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Calvary Memorial Church

Created to Need Hope

Created to Need Hope Sermon Notes

Each week we have been exploring one of the core human needs. Looking to Genesis—and we’ve looked at our need for dignity, love, purpose, peace, guidance, life. This morning we bring our series to a close. And I’ve saved the best for last. Or perhaps the most necessary for last. Our need for hope. We can survive the loss of a lot things, but we cannot survive the loss of hope. Hope is the one thing we need, that if we have it, enables us to go without the other things we need.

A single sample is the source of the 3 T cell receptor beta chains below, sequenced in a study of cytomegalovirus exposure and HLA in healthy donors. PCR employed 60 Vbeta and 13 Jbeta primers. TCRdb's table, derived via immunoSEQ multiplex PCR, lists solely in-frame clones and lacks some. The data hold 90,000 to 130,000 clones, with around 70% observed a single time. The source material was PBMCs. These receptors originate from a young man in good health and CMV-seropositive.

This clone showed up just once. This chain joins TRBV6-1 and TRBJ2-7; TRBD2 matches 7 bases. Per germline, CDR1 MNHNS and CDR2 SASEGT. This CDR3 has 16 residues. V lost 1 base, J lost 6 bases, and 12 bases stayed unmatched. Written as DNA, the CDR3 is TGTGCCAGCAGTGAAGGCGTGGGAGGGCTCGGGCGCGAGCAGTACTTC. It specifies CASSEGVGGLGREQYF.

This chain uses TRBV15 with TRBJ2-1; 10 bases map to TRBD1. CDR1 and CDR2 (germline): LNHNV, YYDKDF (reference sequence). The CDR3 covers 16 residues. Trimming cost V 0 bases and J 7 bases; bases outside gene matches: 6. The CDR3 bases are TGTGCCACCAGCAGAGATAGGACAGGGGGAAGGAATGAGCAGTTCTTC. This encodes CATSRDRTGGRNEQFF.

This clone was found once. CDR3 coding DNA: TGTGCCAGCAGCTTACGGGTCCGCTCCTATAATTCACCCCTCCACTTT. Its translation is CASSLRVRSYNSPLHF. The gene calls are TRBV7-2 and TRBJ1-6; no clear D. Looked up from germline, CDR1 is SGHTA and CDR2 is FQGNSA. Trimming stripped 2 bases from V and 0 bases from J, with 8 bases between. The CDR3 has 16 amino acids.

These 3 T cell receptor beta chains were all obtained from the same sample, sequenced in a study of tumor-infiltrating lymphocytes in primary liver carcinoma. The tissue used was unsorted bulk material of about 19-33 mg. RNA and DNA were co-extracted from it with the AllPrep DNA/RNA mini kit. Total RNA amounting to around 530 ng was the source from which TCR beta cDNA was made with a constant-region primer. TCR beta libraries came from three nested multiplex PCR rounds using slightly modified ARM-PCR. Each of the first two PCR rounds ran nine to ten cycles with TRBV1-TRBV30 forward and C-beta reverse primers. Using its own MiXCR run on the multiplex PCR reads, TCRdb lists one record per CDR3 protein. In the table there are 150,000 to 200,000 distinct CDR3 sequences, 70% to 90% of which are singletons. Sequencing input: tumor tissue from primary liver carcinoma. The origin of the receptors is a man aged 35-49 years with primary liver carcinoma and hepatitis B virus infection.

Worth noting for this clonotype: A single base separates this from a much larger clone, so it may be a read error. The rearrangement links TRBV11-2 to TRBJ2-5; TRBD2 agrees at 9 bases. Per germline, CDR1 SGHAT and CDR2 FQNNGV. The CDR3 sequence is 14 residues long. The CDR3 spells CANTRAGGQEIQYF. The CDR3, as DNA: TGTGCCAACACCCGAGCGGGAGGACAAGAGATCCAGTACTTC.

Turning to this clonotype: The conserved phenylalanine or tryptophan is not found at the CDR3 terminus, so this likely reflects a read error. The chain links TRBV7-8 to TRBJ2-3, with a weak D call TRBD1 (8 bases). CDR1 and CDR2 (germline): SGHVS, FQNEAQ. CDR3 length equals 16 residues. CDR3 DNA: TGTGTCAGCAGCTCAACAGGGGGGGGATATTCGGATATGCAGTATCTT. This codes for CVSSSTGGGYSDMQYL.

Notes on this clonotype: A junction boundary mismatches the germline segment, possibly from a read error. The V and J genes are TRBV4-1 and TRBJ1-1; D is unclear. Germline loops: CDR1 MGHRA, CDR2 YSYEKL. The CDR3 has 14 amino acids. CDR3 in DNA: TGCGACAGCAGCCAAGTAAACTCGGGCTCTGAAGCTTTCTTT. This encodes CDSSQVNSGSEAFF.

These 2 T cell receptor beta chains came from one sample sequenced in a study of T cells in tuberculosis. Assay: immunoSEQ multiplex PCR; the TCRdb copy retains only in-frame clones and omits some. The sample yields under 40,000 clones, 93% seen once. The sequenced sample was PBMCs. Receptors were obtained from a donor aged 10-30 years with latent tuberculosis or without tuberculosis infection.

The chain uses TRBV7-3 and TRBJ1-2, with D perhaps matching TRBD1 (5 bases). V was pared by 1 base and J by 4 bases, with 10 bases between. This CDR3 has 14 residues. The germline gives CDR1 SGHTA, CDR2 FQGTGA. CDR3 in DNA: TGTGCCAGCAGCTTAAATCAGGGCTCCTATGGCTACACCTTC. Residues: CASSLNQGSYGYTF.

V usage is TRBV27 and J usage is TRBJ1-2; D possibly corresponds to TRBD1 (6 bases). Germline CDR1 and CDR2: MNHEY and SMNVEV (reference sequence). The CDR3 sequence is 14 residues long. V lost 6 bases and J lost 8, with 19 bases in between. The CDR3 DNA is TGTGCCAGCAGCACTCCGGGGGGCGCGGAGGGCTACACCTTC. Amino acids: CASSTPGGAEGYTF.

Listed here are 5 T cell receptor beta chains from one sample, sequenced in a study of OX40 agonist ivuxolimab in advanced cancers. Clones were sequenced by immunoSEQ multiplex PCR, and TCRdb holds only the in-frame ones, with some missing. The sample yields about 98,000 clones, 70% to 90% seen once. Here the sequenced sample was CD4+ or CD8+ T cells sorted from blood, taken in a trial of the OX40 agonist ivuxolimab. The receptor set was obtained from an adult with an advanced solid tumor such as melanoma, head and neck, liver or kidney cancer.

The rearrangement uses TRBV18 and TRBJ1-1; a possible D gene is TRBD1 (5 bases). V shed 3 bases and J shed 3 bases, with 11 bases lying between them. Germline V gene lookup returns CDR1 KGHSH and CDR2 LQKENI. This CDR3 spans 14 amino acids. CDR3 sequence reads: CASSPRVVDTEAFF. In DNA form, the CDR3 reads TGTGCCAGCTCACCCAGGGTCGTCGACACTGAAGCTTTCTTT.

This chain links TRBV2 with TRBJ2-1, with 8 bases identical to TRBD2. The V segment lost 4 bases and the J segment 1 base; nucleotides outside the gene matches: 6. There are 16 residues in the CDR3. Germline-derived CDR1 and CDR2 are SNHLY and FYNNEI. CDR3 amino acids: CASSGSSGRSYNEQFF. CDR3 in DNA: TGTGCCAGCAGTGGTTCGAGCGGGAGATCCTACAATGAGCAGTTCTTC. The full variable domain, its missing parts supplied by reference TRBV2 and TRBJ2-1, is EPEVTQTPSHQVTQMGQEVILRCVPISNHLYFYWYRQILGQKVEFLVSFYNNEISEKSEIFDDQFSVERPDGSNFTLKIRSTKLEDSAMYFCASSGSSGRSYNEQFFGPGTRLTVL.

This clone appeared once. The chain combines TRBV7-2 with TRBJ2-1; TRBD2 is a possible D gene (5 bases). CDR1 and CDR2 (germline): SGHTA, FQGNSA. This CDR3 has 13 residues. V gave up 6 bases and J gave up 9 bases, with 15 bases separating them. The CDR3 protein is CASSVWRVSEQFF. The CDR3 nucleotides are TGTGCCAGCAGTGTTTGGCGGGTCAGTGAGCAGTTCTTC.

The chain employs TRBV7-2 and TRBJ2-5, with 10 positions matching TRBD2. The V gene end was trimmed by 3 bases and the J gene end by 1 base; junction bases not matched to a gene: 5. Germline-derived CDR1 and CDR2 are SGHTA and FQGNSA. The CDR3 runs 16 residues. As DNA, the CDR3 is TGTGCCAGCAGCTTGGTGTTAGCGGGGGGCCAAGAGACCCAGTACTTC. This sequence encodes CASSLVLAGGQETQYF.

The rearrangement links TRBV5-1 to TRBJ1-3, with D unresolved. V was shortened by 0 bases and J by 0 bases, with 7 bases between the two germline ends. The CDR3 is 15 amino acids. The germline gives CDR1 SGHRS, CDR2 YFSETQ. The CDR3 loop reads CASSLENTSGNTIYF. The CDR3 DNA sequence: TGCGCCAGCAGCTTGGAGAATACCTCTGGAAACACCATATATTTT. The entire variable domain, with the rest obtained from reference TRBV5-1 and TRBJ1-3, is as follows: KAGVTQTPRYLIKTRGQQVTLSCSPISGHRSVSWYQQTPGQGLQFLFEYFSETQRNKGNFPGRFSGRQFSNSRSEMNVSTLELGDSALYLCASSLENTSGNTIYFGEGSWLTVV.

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Created to Need Hope Revelation 21:1-5, 22:1-4 I. Introduction a. Say a word about the upcoming Missions Month, b. Continuing in our sermon series, “Created to Need” c. Each week we have been exploring one of the core human needs. d. Looking to Genesis—and we’ve looked at our need for dignity, love, purpose, peace, guidance, life. This morning we bring our series to a close. e. And I’ve saved the best for last. Or perhaps the most necessary for last. Our need for hope. f. We can survive the loss of a lot things, but we cannot survive the loss of hope. g. Hope is the one thing we need, that if we have it, enables us to go without the other things we need. h. We can survive for a while without love as long as we have the hope of love. We can survive for a while without dignity, as long as we have the hope of dignity. We can survive for a while without a sense of safety, as long as we have the hope of safety. And so on. i. The presence of hope can sustain us amidst the loss of all the other needs. j. And the inverse is also true; you can possess all the other needs, but if you don’t have hope, it doesn’t matter how much love or dignity or purpose you have. k. When hope fails, everything fails. l. For some of you this morning, hope is in short supply. Your hope is wavering. When you look at the future, you’re not filled with optimism, but joyless dread. m. And that’s no way to live. n. And so this morning we are going to explore the Bible’s conception of hope. What is it based in? How do we hang on to it? And how do we cope when the things we hope in come crumbling to the ground? o. There will be three basic parts to this sermon: first we will look at the Bible’s account of hope—what it is, and then how we’ve lost it. p. Then we’ll look at the futile ways we try to cope in the face of hopelessness. q. And then finally we’ll look at the way that God restores our hope in Christ. Rev 21:1-5, 22:1-4 r. In many ways, this is part 2 of last week’s sermon. Christ’s victory over death is the root of our hope in the face of death. And what we’ll see this week is that Christ’s victory over death is not only the salvation of our humanity, but the salvation of our home, as well. s. Invitation to non-Christians. This is universal issue. t. So let’s begin! II. Created to Need Hope a. Turn in your bibles to the opening chapters of Genesis 1-2. b. In the first two chapters of Genesis, we have seen that human being are creatures of need, but who in our neediness, have been granted by God everything we need to be fully human. i. Humanity is made in the image of God—Dignity (Genesis 1:26-27) ii. Humanity is made in relationship—Love (Genesis 2:18-24) iii. Humanity is given a job to do—Purpose (Genesis 1:28) iv. Humanity is made in relational harmony—Peace (Genesis 2:18-25) v. Humanity is given divine instructions about how to live—Guidance (Genesis 2:15-17) vi. Humanity is granted access to the tree of life—Life (Genesis 2:5-9) c. So then we come to hope. But as I was preparing this week’s sermon, I couldn’t find any obvious thread in Genesis 1-2 that highlighted our innate, original need for hope. d. And then I began to wonder, were we created to need hope? In what sense did Adam and Eve need hope at the time of their creation if they already possessed everything they needed? e. Romans 8:24-25 “For in this hope we were saved. Now hope that is seen is not hope. For who hopes for what he sees? But if we hope for what we do not see, we wait for it with patience.” f. Hope has to do with lack. We hope for what we don’t possess. And as long as Adam and Eve walked with God in trusting dependence, they had access to every good thing. g. And thus they had no need of hope at the time of their creation. h. They didn’t need hope because they were created; they needed hope because they were being de-created. i. All of which is to say, the human need for hope isn’t found in Genesis 1-2, but Genesis 3. j. Take a look again at Genesis 3:17-24. Recount the passage. i. Adam and Eve will toil and labor and in the end return to the dust ii. They have become bent, broken, and have been cast away from the royal garden. iii. The finality of the divine sentence is punctuated by the presence of the guardian cherubim who denies access to the tree of life. k. Everything Adam and Eve were created to need is crumbling to the ground. l. Dignity is damaged. Love is faltering. Purpose is compromised. Peace is violated. Guidance has been withdrawn. Life has died. m. They have lost or are losing everything. And it’s now, in the midst of their ruin, that they need hope. n. But they have been cast out into a world without any clear hope. o. The way back to the garden has been cut off. p. The only slight semblance of hope we see in Genesis 3 in the face of death is the possibility of procreation. Eve will give birth in the midst of death. q. But what a sorrowful and ill-fated hope. For our children die, and their children die, and their children die, until eventually the sun grows cold and the earth goes dark and the last star in the last galaxy burns out and all is silent and frozen and empty. r. The ultimate futility of life East of Eden is captured in the words of King Solomon from Ecclesiastes 12 “…the evil days come and the years draw near of which you will say, "I have no pleasure in them"; the sun and the light and the moon and the stars are darkened…the keepers of the house tremble, the strong men are bent, the grinders cease… and the doors on the street are shut. The daughters of song are brought low…the grasshopper drags itself along, and desire fails, because man is going to his eternal home…the silver cord is snapped, the golden bowl is broken, the pitcher is shattered at the fountain, the wheel broken at the cistern, and the dust returns to the earth as it was, and the spirit returns to God who gave it.” s. And such is the world in which we find ourselves today. In a world where, apart from divine intervention, there is no clear hope. t. And the great tragedy in all of this is not simply that we will die and return to the dust, but that the entire creation will flame out and perish and go dark. u. And thus concludes our sermon series. v. Ha, no. w. But before we get to the answer to this despair, I want to take a minute to think about the ways that we try to find hope in a dying world. III. How We Cope a. We place our hope in temporal things i. And all of us place our hope in something, either consciously or unconsciously ii. And for most of us, we place our hope in earthly things. iii. A spouse, a job, our reputation, our children, our 401k. iv. But all of these things, even at their best, are destined to fail us. Nothing temporal can withstand the ravages of time or overcome the hurdle of death. v. Premarital counseling—“you will be parted” vi. You can’t make your wife your hope, your children your hope, your job your hope. vii. When we place our hope in temporal things we live perpetually in fear and anxiety, because we can never be sure they will last. In fact, we can be sure they won’t last. And we live our lives with a low grade anxiety wondering if today is the day they will fail us. We can never be sure they will be there to support us tomorrow. viii. Some of you need to repent of putting your hope in people and things that can’t support your weight. You will not find peace that way, and you may even crush the one you are leaning upon. b. We try to stop caring about temporal things i. This is a self-protective move as old as human history. The ancient Stoics made a career of this, so much so that we still user their name today to describe someone who is unmoved by loss. ii. According to the stoics, the best way to avoid the pain of loss, is to avoid the desire to possess. iii. Just realize that all things—from your chamber pot to your child—are merely just passing earthly things that you can’t hold on to. iv. A life of detachment is the key. If you don’t let yourself care about something, then you won’t care when it’s gone. That’s the heart of ancient stoicism. v. But in the end, it’s a cold and heartless approach to life, because in its attempt to be self-protective, it kills love. In cauterizing the capacity to grieve, it cauterizes the capacity to love. vi. And we Christians have our own version of this. vii. Many of us have somehow have adopted a version of Christianity wherein we believe that being sad about the loss of an earthly good is a sign of spiritual weakness. viii. We self-protectively avoid attachment to people and things because we want to avoid loss and pain. And then we cloak our self-protection in spirituality. But in doing so, we cut ourselves off from a capacity to love. ix. Too many of us avoid grief at all cost. We pretend we don’t care, don’t let ourselves care. x. Do you stiff arm grief and sorrow? Do you refuse to let yourself feel pain? Some of us need to learn to mourn. Because if we can’t let ourselves mourn, we can’t love. xi. And so we’re stuck. We swing back and forth between an idolatrous, clinging possession, to a self-protective loveless detachment. Where to from here? To the eschaton! IV. How Hope is Restored in Christ a. We began our sermon series in the first two chapters of the bible, let’s finish up our sermon series in the last two chapters of the bible. b. The Apostle John is given a vision of the age to come in Revelation 21:1-5. (READ PASSAGE) c. In these passages we find three anchors of hope that will help support us in the midst of this life. d. The first anchor of hope is this—there is coming a day in which God will eliminate all sorrow, pain, suffering, and death. i. The last traces of sorrow that yet cling to us will be dissolved by his love. ii. All of us have been, or will be, marked by grief and loss. We can hold it at bay for a while, but in the end we can’t outlive loss. iii. Imagine a world with no permanent goodbyes, no spectre of death threatening to cut short your dreams for the future. iv. Imagine a world that dawns before you like a beautiful spring day, eternally bright and fresh and full of possibility. g. Second, God will restore the Earth v. John’s vision speaks of a new heaven (meaning galaxies and stars) and a new earth. vi. For reasons many and varied, we have often been led to believe that our eternal home is in Heaven. How often have you heard that? “Live forever with God in heaven”? vii. And we are left with the impression that we will spend eternity floating on clouds and walking through walls in some celestial city, not needing air, not needing water, not needing food. Not so. viii. Heaven is a place of temporary residency for the souls of those who have died in Christ; It is not our home ix. Heaven is a place of rest—the earth is a place of resurrection. x. From texts such as Romans 8 and 2 Peter 3, we see that God’s intent all along has been to redeem the earth, not destroy it. xi. Creation, de-creation, recreation applies to the entire cosmos, not just our bodies. xii. God has created us as humans, with human desires and longings. He has made us for the earth, and the earth for us. And just as he resurrects us, so too he will resurrect the earth. And so it is here on this earth that we will be raised again from the dust, while even the dust itself is raised, and it is here that those who are in Christ will be reunited with each other and with God. It is here that we will smell again the freshness of spring, hear once more the sound of a loved one’s voice, and see as if for the first time, every time, the beauty of a sunrise. And it is here that we will once again hold our loved ones, with arms of flesh and blood, and here where we will once again hear the sound of their voice. xiii. The resurrection is the consummation of every earthly desire, perhaps not in the ways we would imagine, but God’s intent is not to destroy the earth, but to redeem it. It is not his intent to take away our home, but to make it new and give it back to us. And then some, because not only are we given back dominion of the earth, we are raised with Christ and in him, have dominion over the heavens as well. The story ends better than it began. xiv. And finally, and most significantly, God will be with us forever. 1. Note that God comes to dwell with us, not the other way around. He comes to earth, we don’t go to heaven. 2. He is the source of all good things, the Spirit, the breath, the wind that animates and gives life to all things. 3. He comes to live forever with us and share with us his unending life. IV. Conclusion a. And the whole story of redemption would not be possible without Jesus. He himself is the hope of every heart, the lynch pin upon which the entire story of the world turns. b. Hope for the future is not possible apart from the death and resurrection and return of the Son of God. c. It is through the resurrection power of the Son of God that all of human existence is restored to what God intended all along. Not only our lives, but our world as well. d. In John 3:16 we are told that “God so loved the world that he gave his only begotten Son, that whosoever believes in him shall not perish but have everlasting life.” i. John 11:25 Jesus said to her, "I am the resurrection and the life. Whoever believes in me, though he die, yet shall he live, ii. 1 John 5:12 Whoever has the Son has life; whoever does not have the Son of God does not have life. e. This unending life of God is available even now. He desires to be known, not just worshipped. f. Finish poem.